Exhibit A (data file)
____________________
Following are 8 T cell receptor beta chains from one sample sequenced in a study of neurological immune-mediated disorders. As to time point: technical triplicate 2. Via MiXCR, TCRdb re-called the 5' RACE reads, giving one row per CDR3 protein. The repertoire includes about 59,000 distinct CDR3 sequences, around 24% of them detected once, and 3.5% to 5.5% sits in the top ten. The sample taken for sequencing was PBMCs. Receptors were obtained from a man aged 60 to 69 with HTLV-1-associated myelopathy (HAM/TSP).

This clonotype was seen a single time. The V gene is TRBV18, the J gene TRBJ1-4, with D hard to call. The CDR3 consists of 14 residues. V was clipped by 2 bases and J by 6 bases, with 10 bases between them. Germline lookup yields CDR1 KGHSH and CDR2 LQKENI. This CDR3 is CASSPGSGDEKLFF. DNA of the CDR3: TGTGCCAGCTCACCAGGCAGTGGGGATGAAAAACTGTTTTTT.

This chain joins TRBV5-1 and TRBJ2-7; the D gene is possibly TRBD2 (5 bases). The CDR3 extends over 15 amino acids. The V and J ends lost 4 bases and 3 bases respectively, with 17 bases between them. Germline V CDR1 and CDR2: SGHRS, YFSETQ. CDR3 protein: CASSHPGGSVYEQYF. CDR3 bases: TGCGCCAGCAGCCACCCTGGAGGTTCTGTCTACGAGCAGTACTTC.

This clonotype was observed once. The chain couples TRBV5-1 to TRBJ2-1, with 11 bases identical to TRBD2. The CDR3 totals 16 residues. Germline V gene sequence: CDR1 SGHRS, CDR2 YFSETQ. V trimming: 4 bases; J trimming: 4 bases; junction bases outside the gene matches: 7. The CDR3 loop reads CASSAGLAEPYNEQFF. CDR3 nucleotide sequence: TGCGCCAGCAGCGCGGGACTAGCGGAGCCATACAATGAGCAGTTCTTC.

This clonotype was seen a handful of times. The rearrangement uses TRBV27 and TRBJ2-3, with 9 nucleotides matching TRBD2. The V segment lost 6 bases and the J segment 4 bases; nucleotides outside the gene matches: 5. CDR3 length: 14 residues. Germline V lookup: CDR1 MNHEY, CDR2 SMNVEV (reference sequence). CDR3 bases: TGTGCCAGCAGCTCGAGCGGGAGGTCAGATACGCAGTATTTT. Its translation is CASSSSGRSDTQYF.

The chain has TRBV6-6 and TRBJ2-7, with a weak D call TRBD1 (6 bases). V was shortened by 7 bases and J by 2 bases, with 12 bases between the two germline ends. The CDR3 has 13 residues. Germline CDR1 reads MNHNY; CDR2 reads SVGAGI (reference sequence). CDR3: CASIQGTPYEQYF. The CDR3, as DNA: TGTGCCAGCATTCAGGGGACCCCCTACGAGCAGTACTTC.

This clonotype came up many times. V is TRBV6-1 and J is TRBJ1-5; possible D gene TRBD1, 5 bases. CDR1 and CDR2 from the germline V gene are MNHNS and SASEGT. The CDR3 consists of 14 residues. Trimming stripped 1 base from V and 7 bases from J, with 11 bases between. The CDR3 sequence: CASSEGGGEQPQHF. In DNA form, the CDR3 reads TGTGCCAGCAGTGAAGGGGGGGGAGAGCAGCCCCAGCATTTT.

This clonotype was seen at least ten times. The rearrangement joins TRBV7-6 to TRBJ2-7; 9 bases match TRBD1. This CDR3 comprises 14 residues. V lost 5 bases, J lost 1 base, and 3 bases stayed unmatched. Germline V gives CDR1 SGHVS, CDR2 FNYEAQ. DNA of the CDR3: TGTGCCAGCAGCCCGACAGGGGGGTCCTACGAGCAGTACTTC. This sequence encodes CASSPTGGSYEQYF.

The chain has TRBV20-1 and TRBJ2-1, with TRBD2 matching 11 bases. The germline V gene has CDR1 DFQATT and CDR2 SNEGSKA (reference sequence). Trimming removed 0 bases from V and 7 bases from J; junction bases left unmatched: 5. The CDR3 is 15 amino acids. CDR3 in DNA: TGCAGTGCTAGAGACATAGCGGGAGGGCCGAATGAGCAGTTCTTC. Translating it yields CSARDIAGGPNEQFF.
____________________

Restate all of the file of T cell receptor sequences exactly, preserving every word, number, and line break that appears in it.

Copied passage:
Following are 8 T cell receptor beta chains from one sample sequenced in a study of neurological immune-mediated disorders. As to time point: technical triplicate 2. Via MiXCR, TCRdb re-called the 5' RACE reads, giving one row per CDR3 protein. The repertoire includes about 59,000 distinct CDR3 sequences, around 24% of them detected once, and 3.5% to 5.5% sits in the top ten. The sample taken for sequencing was PBMCs. Receptors were obtained from a man aged 60 to 69 with HTLV-1-associated myelopathy (HAM/TSP).

This clonotype was seen a single time. The V gene is TRBV18, the J gene TRBJ1-4, with D hard to call. The CDR3 consists of 14 residues. V was clipped by 2 bases and J by 6 bases, with 10 bases between them. Germline lookup yields CDR1 KGHSH and CDR2 LQKENI. This CDR3 is CASSPGSGDEKLFF. DNA of the CDR3: TGTGCCAGCTCACCAGGCAGTGGGGATGAAAAACTGTTTTTT.

This chain joins TRBV5-1 and TRBJ2-7; the D gene is possibly TRBD2 (5 bases). The CDR3 extends over 15 amino acids. The V and J ends lost 4 bases and 3 bases respectively, with 17 bases between them. Germline V CDR1 and CDR2: SGHRS, YFSETQ. CDR3 protein: CASSHPGGSVYEQYF. CDR3 bases: TGCGCCAGCAGCCACCCTGGAGGTTCTGTCTACGAGCAGTACTTC.

This clonotype was observed once. The chain couples TRBV5-1 to TRBJ2-1, with 11 bases identical to TRBD2. The CDR3 totals 16 residues. Germline V gene sequence: CDR1 SGHRS, CDR2 YFSETQ. V trimming: 4 bases; J trimming: 4 bases; junction bases outside the gene matches: 7. The CDR3 loop reads CASSAGLAEPYNEQFF. CDR3 nucleotide sequence: TGCGCCAGCAGCGCGGGACTAGCGGAGCCATACAATGAGCAGTTCTTC.

This clonotype was seen a handful of times. The rearrangement uses TRBV27 and TRBJ2-3, with 9 nucleotides matching TRBD2. The V segment lost 6 bases and the J segment 4 bases; nucleotides outside the gene matches: 5. CDR3 length: 14 residues. Germline V lookup: CDR1 MNHEY, CDR2 SMNVEV (reference sequence). CDR3 bases: TGTGCCAGCAGCTCGAGCGGGAGGTCAGATACGCAGTATTTT. Its translation is CASSSSGRSDTQYF.

The chain has TRBV6-6 and TRBJ2-7, with a weak D call TRBD1 (6 bases). V was shortened by 7 bases and J by 2 bases, with 12 bases between the two germline ends. The CDR3 has 13 residues. Germline CDR1 reads MNHNY; CDR2 reads SVGAGI (reference sequence). CDR3: CASIQGTPYEQYF. The CDR3, as DNA: TGTGCCAGCATTCAGGGGACCCCCTACGAGCAGTACTTC.

This clonotype came up many times. V is TRBV6-1 and J is TRBJ1-5; possible D gene TRBD1, 5 bases. CDR1 and CDR2 from the germline V gene are MNHNS and SASEGT. The CDR3 consists of 14 residues. Trimming stripped 1 base from V and 7 bases from J, with 11 bases between. The CDR3 sequence: CASSEGGGEQPQHF. In DNA form, the CDR3 reads TGTGCCAGCAGTGAAGGGGGGGGAGAGCAGCCCCAGCATTTT.

This clonotype was seen at least ten times. The rearrangement joins TRBV7-6 to TRBJ2-7; 9 bases match TRBD1. This CDR3 comprises 14 residues. V lost 5 bases, J lost 1 base, and 3 bases stayed unmatched. Germline V gives CDR1 SGHVS, CDR2 FNYEAQ. DNA of the CDR3: TGTGCCAGCAGCCCGACAGGGGGGTCCTACGAGCAGTACTTC. This sequence encodes CASSPTGGSYEQYF.

The chain has TRBV20-1 and TRBJ2-1, with TRBD2 matching 11 bases. The germline V gene has CDR1 DFQATT and CDR2 SNEGSKA (reference sequence). Trimming removed 0 bases from V and 7 bases from J; junction bases left unmatched: 5. The CDR3 is 15 amino acids. CDR3 in DNA: TGCAGTGCTAGAGACATAGCGGGAGGGCCGAATGAGCAGTTCTTC. Translating it yields CSARDIAGGPNEQFF.